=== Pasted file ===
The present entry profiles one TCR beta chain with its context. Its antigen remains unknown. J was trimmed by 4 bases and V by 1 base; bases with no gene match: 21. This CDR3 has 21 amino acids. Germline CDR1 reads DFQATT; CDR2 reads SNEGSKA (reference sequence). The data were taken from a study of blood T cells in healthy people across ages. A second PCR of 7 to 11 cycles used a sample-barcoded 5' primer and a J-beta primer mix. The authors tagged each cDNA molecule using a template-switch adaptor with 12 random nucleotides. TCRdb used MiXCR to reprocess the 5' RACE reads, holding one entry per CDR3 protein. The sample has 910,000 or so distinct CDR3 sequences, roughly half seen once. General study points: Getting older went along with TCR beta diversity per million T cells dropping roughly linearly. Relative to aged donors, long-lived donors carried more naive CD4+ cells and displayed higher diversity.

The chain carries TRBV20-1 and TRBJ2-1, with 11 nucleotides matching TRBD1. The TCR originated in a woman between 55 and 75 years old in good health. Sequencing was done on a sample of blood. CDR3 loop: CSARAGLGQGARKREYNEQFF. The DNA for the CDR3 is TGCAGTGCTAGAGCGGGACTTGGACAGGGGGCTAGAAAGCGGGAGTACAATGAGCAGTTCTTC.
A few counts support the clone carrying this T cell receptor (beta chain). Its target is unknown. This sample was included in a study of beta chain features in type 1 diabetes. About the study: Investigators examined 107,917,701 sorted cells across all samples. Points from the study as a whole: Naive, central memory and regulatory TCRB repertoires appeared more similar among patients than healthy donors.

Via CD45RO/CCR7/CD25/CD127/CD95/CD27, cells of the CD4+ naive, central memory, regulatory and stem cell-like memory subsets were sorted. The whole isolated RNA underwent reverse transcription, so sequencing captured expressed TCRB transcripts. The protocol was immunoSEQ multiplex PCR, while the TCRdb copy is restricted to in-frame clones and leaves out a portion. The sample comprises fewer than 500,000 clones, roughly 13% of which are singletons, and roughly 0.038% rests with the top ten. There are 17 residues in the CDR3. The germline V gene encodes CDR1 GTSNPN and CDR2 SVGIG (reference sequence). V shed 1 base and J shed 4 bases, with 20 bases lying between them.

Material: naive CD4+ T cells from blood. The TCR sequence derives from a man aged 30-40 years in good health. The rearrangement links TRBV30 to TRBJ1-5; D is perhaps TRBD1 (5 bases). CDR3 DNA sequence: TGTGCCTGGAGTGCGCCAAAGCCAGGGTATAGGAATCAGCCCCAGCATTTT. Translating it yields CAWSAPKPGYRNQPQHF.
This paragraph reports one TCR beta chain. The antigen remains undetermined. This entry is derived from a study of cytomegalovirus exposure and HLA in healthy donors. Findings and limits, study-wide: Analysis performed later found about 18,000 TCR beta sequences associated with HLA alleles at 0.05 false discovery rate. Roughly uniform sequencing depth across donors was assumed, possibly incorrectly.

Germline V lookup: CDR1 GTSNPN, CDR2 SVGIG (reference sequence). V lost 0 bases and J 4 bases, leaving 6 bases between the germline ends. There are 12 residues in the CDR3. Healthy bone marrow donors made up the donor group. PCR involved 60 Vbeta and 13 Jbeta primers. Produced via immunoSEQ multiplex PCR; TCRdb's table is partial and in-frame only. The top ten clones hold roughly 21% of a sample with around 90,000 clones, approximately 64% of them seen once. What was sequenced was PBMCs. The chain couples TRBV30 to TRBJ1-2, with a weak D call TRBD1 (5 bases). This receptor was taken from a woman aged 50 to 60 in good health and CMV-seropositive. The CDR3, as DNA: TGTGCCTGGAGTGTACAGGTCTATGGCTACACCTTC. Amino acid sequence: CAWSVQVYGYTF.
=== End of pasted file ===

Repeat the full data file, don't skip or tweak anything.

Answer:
The present entry profiles one TCR beta chain with its context. Its antigen remains unknown. J was trimmed by 4 bases and V by 1 base; bases with no gene match: 21. This CDR3 has 21 amino acids. Germline CDR1 reads DFQATT; CDR2 reads SNEGSKA (reference sequence). The data were taken from a study of blood T cells in healthy people across ages. A second PCR of 7 to 11 cycles used a sample-barcoded 5' primer and a J-beta primer mix. The authors tagged each cDNA molecule using a template-switch adaptor with 12 random nucleotides. TCRdb used MiXCR to reprocess the 5' RACE reads, holding one entry per CDR3 protein. The sample has 910,000 or so distinct CDR3 sequences, roughly half seen once. General study points: Getting older went along with TCR beta diversity per million T cells dropping roughly linearly. Relative to aged donors, long-lived donors carried more naive CD4+ cells and displayed higher diversity.

The chain carries TRBV20-1 and TRBJ2-1, with 11 nucleotides matching TRBD1. The TCR originated in a woman between 55 and 75 years old in good health. Sequencing was done on a sample of blood. CDR3 loop: CSARAGLGQGARKREYNEQFF. The DNA for the CDR3 is TGCAGTGCTAGAGCGGGACTTGGACAGGGGGCTAGAAAGCGGGAGTACAATGAGCAGTTCTTC.
A few counts support the clone carrying this T cell receptor (beta chain). Its target is unknown. This sample was included in a study of beta chain features in type 1 diabetes. About the study: Investigators examined 107,917,701 sorted cells across all samples. Points from the study as a whole: Naive, central memory and regulatory TCRB repertoires appeared more similar among patients than healthy donors.

Via CD45RO/CCR7/CD25/CD127/CD95/CD27, cells of the CD4+ naive, central memory, regulatory and stem cell-like memory subsets were sorted. The whole isolated RNA underwent reverse transcription, so sequencing captured expressed TCRB transcripts. The protocol was immunoSEQ multiplex PCR, while the TCRdb copy is restricted to in-frame clones and leaves out a portion. The sample comprises fewer than 500,000 clones, roughly 13% of which are singletons, and roughly 0.038% rests with the top ten. There are 17 residues in the CDR3. The germline V gene encodes CDR1 GTSNPN and CDR2 SVGIG (reference sequence). V shed 1 base and J shed 4 bases, with 20 bases lying between them.

Material: naive CD4+ T cells from blood. The TCR sequence derives from a man aged 30-40 years in good health. The rearrangement links TRBV30 to TRBJ1-5; D is perhaps TRBD1 (5 bases). CDR3 DNA sequence: TGTGCCTGGAGTGCGCCAAAGCCAGGGTATAGGAATCAGCCCCAGCATTTT. Translating it yields CAWSAPKPGYRNQPQHF.
This paragraph reports one TCR beta chain. The antigen remains undetermined. This entry is derived from a study of cytomegalovirus exposure and HLA in healthy donors. Findings and limits, study-wide: Analysis performed later found about 18,000 TCR beta sequences associated with HLA alleles at 0.05 false discovery rate. Roughly uniform sequencing depth across donors was assumed, possibly incorrectly.

Germline V lookup: CDR1 GTSNPN, CDR2 SVGIG (reference sequence). V lost 0 bases and J 4 bases, leaving 6 bases between the germline ends. There are 12 residues in the CDR3. Healthy bone marrow donors made up the donor group. PCR involved 60 Vbeta and 13 Jbeta primers. Produced via immunoSEQ multiplex PCR; TCRdb's table is partial and in-frame only. The top ten clones hold roughly 21% of a sample with around 90,000 clones, approximately 64% of them seen once. What was sequenced was PBMCs. The chain couples TRBV30 to TRBJ1-2, with a weak D call TRBD1 (5 bases). This receptor was taken from a woman aged 50 to 60 in good health and CMV-seropositive. The CDR3, as DNA: TGTGCCTGGAGTGTACAGGTCTATGGCTACACCTTC. Amino acid sequence: CAWSVQVYGYTF.